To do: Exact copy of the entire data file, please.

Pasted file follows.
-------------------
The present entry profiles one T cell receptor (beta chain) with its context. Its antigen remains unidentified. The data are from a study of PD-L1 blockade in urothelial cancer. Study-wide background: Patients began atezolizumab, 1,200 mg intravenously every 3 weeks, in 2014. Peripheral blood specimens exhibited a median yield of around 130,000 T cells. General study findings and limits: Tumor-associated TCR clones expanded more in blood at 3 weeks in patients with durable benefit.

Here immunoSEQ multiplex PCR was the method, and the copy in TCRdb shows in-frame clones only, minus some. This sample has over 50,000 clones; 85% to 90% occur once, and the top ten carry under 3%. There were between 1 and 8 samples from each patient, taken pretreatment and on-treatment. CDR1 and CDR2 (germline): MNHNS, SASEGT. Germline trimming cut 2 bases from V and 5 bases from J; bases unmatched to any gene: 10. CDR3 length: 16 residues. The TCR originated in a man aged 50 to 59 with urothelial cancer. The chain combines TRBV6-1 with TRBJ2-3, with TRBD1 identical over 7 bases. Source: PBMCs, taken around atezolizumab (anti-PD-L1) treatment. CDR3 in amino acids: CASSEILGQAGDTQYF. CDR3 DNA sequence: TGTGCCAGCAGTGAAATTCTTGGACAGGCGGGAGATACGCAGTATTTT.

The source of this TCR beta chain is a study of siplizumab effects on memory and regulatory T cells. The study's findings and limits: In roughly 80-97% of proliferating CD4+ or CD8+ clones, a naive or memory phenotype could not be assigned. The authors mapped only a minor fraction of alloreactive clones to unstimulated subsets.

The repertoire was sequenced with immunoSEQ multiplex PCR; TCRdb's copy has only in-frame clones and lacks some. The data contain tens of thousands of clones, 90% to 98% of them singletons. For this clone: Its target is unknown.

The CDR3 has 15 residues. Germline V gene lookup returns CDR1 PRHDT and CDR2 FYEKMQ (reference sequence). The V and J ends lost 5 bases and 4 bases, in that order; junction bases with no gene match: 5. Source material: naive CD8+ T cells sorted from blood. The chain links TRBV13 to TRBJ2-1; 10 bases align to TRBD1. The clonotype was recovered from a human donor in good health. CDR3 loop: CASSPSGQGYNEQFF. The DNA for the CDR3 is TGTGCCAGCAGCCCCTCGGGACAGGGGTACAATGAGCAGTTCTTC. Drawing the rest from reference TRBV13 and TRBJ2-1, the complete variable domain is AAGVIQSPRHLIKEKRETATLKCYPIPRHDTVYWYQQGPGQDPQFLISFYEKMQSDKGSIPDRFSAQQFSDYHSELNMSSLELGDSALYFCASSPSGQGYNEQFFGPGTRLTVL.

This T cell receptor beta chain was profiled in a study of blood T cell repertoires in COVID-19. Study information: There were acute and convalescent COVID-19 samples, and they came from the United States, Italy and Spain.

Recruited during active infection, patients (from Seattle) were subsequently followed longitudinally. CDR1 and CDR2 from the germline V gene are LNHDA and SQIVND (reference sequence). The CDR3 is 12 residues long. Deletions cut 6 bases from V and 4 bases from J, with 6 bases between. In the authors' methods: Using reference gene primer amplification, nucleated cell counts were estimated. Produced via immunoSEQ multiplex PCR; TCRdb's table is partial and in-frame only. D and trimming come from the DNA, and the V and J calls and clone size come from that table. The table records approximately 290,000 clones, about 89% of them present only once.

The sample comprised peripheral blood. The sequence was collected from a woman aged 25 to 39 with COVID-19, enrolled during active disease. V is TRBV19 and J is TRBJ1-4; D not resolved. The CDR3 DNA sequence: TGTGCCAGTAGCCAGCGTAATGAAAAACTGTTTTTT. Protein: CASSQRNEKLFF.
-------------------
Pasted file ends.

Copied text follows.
The present entry profiles one T cell receptor (beta chain) with its context. Its antigen remains unidentified. The data are from a study of PD-L1 blockade in urothelial cancer. Study-wide background: Patients began atezolizumab, 1,200 mg intravenously every 3 weeks, in 2014. Peripheral blood specimens exhibited a median yield of around 130,000 T cells. General study findings and limits: Tumor-associated TCR clones expanded more in blood at 3 weeks in patients with durable benefit.

Here immunoSEQ multiplex PCR was the method, and the copy in TCRdb shows in-frame clones only, minus some. This sample has over 50,000 clones; 85% to 90% occur once, and the top ten carry under 3%. There were between 1 and 8 samples from each patient, taken pretreatment and on-treatment. CDR1 and CDR2 (germline): MNHNS, SASEGT. Germline trimming cut 2 bases from V and 5 bases from J; bases unmatched to any gene: 10. CDR3 length: 16 residues. The TCR originated in a man aged 50 to 59 with urothelial cancer. The chain combines TRBV6-1 with TRBJ2-3, with TRBD1 identical over 7 bases. Source: PBMCs, taken around atezolizumab (anti-PD-L1) treatment. CDR3 in amino acids: CASSEILGQAGDTQYF. CDR3 DNA sequence: TGTGCCAGCAGTGAAATTCTTGGACAGGCGGGAGATACGCAGTATTTT.

The source of this TCR beta chain is a study of siplizumab effects on memory and regulatory T cells. The study's findings and limits: In roughly 80-97% of proliferating CD4+ or CD8+ clones, a naive or memory phenotype could not be assigned. The authors mapped only a minor fraction of alloreactive clones to unstimulated subsets.

The repertoire was sequenced with immunoSEQ multiplex PCR; TCRdb's copy has only in-frame clones and lacks some. The data contain tens of thousands of clones, 90% to 98% of them singletons. For this clone: Its target is unknown.

The CDR3 has 15 residues. Germline V gene lookup returns CDR1 PRHDT and CDR2 FYEKMQ (reference sequence). The V and J ends lost 5 bases and 4 bases, in that order; junction bases with no gene match: 5. Source material: naive CD8+ T cells sorted from blood. The chain links TRBV13 to TRBJ2-1; 10 bases align to TRBD1. The clonotype was recovered from a human donor in good health. CDR3 loop: CASSPSGQGYNEQFF. The DNA for the CDR3 is TGTGCCAGCAGCCCCTCGGGACAGGGGTACAATGAGCAGTTCTTC. Drawing the rest from reference TRBV13 and TRBJ2-1, the complete variable domain is AAGVIQSPRHLIKEKRETATLKCYPIPRHDTVYWYQQGPGQDPQFLISFYEKMQSDKGSIPDRFSAQQFSDYHSELNMSSLELGDSALYFCASSPSGQGYNEQFFGPGTRLTVL.

This T cell receptor beta chain was profiled in a study of blood T cell repertoires in COVID-19. Study information: There were acute and convalescent COVID-19 samples, and they came from the United States, Italy and Spain.

Recruited during active infection, patients (from Seattle) were subsequently followed longitudinally. CDR1 and CDR2 from the germline V gene are LNHDA and SQIVND (reference sequence). The CDR3 is 12 residues long. Deletions cut 6 bases from V and 4 bases from J, with 6 bases between. In the authors' methods: Using reference gene primer amplification, nucleated cell counts were estimated. Produced via immunoSEQ multiplex PCR; TCRdb's table is partial and in-frame only. D and trimming come from the DNA, and the V and J calls and clone size come from that table. The table records approximately 290,000 clones, about 89% of them present only once.

The sample comprised peripheral blood. The sequence was collected from a woman aged 25 to 39 with COVID-19, enrolled during active disease. V is TRBV19 and J is TRBJ1-4; D not resolved. The CDR3 DNA sequence: TGTGCCAGTAGCCAGCGTAATGAAAAACTGTTTTTT. Protein: CASSQRNEKLFF.